Vaccination campaign

The name of Dracula is most probably derived from Vlad Tepes, ruler of Wallachia in the 15th century. Although “Dracula” derives from dracul (= the devil, dragon), the appellative wasn’t meant to frighten; it was a mere association with the order of the Dragon that Tepes and his father were part of. Feared character, Vlad Tepes is also known as “the Impaler” for his habit of punishing the outlaws in his cruel and personal manner. That is why he is perceived by some historians as a merciless blood-thirsty ruler. This is the kernel of truth the Dracula story relies on.

The idea of this fictitious character was given by folk tales that haunted people for centuries. It was believed that some evil spirits (called strigoi) had a double life: normal life during daytime, but in their sleep, their souls leave the bodies and torment the people from the village. At daybreak, the power and charms leave the body of these spirits, becoming humans again.

Vlad Tepes costume worn in a historical film

The castle hosts Halloween events, and more recently a vaccination campaign. For more events, check the website.

What to expect in the Castle

If your goal is to find Dracula, you are in the wrong place. The castle traces back mostly royal history and displays royal apartments.

In the royal side of the castle you will see the apartments of Queen Marie of Romania and her husband, Ferdinand, Princess Ileana’s rooms, the royal dining room, or the Saxon Chamber that shows the queen’s appreciation for local tradition, carefully integrated in the royal design.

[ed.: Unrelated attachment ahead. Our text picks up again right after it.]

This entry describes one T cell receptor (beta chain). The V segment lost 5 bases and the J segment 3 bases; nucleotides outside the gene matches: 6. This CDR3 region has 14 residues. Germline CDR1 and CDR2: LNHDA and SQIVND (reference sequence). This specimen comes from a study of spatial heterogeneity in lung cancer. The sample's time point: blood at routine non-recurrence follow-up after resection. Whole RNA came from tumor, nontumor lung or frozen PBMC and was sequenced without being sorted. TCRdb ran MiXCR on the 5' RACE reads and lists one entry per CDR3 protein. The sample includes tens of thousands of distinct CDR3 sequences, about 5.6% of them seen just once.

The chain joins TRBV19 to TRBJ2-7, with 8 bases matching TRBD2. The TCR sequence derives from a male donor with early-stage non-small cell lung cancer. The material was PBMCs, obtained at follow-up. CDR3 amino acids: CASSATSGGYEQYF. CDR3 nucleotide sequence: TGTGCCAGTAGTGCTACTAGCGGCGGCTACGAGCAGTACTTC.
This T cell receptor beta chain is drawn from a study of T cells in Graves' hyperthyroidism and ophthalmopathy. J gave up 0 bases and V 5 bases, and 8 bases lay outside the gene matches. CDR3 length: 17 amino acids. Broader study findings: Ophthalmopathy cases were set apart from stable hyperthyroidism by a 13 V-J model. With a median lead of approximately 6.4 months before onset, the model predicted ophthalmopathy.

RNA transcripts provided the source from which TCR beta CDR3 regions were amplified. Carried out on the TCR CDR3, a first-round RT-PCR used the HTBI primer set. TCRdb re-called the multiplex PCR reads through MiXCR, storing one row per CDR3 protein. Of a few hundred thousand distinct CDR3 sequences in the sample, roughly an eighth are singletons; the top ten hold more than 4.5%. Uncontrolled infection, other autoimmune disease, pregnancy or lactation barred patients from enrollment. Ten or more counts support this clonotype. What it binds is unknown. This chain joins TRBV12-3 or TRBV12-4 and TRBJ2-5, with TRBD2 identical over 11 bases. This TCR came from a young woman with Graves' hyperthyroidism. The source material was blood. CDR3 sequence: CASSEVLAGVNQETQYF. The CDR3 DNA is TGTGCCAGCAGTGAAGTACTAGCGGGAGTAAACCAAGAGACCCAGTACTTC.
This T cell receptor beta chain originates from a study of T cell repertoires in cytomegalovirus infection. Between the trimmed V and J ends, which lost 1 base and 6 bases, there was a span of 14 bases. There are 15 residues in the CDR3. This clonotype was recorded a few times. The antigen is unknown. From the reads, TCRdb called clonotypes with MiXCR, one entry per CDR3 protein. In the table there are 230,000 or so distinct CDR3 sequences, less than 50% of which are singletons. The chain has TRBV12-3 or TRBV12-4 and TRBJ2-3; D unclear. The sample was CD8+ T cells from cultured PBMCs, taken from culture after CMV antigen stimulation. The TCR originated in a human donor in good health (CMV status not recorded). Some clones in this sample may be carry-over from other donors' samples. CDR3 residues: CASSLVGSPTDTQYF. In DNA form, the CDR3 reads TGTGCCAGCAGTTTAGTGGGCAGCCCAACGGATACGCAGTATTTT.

Queen Marie’s bedroom
The Saxon Chamber

On the fourth floor some exhibits that account of the dreaded Romanian folk-mythical creatures are waiting for you. Here you can find out about supernatural entities who punish people still working during Easter Lent, ghosts, or the living dead. All these creatures reinforce the gothic aura of the castle deeply rooted by the one and only “the cruellest reigning prince” of Wallachia, known today as Dracula.

After visiting the Castle, we continued our visit with the Time Tunnel, an interactive multimedia experience accessible through a one-way elevator. Nice!

The Iele, some feminine mythical creatures
Spooky images and scary sounds in the Castle
A piece of the Time Tunnel

Where to go around Bran

If you have the possibility, spending more days in the area will strengthen your belief about the magical scenery. If you’d like to settle in a town, Brasov, Sibiu or Sighisoara are good choices, and you can start your trips from there.

Should you prefer nature, Piatra Craiului mountains offer the most spectacular views over the Romanian Carpathians, along with Bucegi mountains, also in the vicinity. In Rasnov, you can visit the medieval fortress (under reconstruction summer 2021) or the Bats’ Cave.  Also, in Moieciu area you will find passes (Rucar-Bran), gorges (Gradistei gorges, Dambovicioarei gorges), caves and waterfalls. Mountain villages, such as Moieciu de Sus/Jos, Simon, Sirnea-Ciocanu, Fundata and Fundatica have guesthouses where you will be delighted by the delicious homemade dishes. If sleeping under the stars is your thing, Ursa Mica glamping from Ciocanu is all you need.

The view from Gradistei gorges

Rather close, Sinaia is a pretty mountain town whose highlight is Peles Castle, a true gem. Poiana Brasov and Predeal are mountain resorts, the former being the trendiest Romanian ski resort.

 

Recommended by TTF:

  • Old medieval castle that showcases royal apartments;
  • You can get a glimpse of strange mythical creatures;
  • Surrounded by a very beautiful scenery.